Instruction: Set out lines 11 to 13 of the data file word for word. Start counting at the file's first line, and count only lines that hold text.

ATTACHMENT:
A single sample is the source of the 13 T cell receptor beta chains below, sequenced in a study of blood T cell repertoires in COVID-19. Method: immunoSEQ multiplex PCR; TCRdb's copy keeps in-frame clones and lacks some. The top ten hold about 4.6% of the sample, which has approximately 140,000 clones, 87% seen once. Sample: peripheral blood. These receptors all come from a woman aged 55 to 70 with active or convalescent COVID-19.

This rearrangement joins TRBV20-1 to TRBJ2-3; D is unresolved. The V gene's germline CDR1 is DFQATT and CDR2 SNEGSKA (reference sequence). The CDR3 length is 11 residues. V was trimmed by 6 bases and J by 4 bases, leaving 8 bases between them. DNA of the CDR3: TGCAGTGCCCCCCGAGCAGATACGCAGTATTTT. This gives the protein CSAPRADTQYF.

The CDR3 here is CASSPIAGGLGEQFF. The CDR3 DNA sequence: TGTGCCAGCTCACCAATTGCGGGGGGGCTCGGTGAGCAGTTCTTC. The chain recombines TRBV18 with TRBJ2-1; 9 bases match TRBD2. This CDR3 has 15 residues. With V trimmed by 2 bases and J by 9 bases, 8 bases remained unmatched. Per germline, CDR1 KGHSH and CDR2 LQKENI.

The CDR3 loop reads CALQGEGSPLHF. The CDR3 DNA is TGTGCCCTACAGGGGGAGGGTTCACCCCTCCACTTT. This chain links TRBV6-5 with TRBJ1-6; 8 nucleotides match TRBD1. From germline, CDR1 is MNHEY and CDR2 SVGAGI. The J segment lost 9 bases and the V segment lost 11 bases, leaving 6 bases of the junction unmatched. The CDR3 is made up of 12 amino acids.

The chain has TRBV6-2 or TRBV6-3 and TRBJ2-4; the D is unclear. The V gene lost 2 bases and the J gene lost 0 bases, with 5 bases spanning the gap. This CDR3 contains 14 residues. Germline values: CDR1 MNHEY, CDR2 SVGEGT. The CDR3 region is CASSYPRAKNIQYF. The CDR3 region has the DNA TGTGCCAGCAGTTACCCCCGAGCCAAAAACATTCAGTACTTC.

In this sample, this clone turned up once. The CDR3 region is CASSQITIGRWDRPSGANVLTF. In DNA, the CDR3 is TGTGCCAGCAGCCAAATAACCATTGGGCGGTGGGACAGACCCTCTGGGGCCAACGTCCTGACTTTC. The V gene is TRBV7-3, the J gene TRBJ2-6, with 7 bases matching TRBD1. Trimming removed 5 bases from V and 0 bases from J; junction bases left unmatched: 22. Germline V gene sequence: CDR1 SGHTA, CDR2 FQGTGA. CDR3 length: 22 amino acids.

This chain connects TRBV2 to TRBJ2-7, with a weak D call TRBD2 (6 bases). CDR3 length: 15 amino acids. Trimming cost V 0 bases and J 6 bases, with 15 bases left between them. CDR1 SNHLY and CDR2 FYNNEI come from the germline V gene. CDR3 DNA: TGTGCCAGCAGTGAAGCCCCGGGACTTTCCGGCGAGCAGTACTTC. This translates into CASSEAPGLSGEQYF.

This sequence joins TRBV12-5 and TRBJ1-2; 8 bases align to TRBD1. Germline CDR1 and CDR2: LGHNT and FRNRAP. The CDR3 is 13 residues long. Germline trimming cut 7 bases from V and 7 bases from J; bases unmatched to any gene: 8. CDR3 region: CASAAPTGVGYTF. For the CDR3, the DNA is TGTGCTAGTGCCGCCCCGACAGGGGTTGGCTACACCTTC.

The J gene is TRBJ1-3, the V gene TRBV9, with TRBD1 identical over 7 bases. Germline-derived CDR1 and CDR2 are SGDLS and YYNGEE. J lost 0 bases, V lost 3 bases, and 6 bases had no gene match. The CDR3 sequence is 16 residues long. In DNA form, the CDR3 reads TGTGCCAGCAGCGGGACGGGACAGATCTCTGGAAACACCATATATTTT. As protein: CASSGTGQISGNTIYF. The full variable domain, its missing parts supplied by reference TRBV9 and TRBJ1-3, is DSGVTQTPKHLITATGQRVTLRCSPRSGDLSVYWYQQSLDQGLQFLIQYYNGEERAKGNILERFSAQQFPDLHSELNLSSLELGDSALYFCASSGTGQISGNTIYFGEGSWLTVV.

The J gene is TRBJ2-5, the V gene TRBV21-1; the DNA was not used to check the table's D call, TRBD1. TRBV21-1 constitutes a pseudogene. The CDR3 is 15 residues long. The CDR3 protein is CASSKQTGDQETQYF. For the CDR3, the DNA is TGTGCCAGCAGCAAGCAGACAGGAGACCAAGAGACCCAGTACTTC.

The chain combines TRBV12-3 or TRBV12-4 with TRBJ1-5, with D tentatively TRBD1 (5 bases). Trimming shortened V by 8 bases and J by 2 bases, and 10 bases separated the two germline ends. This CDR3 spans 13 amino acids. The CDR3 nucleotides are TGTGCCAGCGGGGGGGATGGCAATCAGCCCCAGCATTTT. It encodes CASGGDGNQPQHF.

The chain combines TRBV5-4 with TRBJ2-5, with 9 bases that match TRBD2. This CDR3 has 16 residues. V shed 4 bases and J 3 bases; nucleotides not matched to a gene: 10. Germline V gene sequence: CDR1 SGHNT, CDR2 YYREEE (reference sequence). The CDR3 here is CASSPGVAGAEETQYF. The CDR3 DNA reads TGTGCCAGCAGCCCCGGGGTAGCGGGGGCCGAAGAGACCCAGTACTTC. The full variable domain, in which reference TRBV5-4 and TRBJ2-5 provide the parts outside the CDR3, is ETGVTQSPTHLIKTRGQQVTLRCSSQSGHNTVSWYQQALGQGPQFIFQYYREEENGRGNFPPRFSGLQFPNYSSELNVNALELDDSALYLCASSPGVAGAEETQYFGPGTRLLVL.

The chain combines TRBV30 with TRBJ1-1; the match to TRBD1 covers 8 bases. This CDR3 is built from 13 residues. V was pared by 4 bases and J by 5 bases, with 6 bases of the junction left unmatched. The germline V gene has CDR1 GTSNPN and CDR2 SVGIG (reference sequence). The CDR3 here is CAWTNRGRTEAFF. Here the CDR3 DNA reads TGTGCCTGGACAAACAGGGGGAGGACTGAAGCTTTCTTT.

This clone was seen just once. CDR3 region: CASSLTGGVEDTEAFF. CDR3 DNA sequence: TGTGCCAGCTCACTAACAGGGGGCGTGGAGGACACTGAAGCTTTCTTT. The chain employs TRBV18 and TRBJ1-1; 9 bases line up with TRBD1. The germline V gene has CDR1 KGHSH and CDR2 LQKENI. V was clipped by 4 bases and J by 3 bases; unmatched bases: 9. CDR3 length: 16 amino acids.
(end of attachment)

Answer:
The chain combines TRBV12-3 or TRBV12-4 with TRBJ1-5, with D tentatively TRBD1 (5 bases). Trimming shortened V by 8 bases and J by 2 bases, and 10 bases separated the two germline ends. This CDR3 spans 13 amino acids. The CDR3 nucleotides are TGTGCCAGCGGGGGGGATGGCAATCAGCCCCAGCATTTT. It encodes CASGGDGNQPQHF.

The chain combines TRBV5-4 with TRBJ2-5, with 9 bases that match TRBD2. This CDR3 has 16 residues. V shed 4 bases and J 3 bases; nucleotides not matched to a gene: 10. Germline V gene sequence: CDR1 SGHNT, CDR2 YYREEE (reference sequence). The CDR3 here is CASSPGVAGAEETQYF. The CDR3 DNA reads TGTGCCAGCAGCCCCGGGGTAGCGGGGGCCGAAGAGACCCAGTACTTC. The full variable domain, in which reference TRBV5-4 and TRBJ2-5 provide the parts outside the CDR3, is ETGVTQSPTHLIKTRGQQVTLRCSSQSGHNTVSWYQQALGQGPQFIFQYYREEENGRGNFPPRFSGLQFPNYSSELNVNALELDDSALYLCASSPGVAGAEETQYFGPGTRLLVL.

The chain combines TRBV30 with TRBJ1-1; the match to TRBD1 covers 8 bases. This CDR3 is built from 13 residues. V was pared by 4 bases and J by 5 bases, with 6 bases of the junction left unmatched. The germline V gene has CDR1 GTSNPN and CDR2 SVGIG (reference sequence). The CDR3 here is CAWTNRGRTEAFF. Here the CDR3 DNA reads TGTGCCTGGACAAACAGGGGGAGGACTGAAGCTTTCTTT.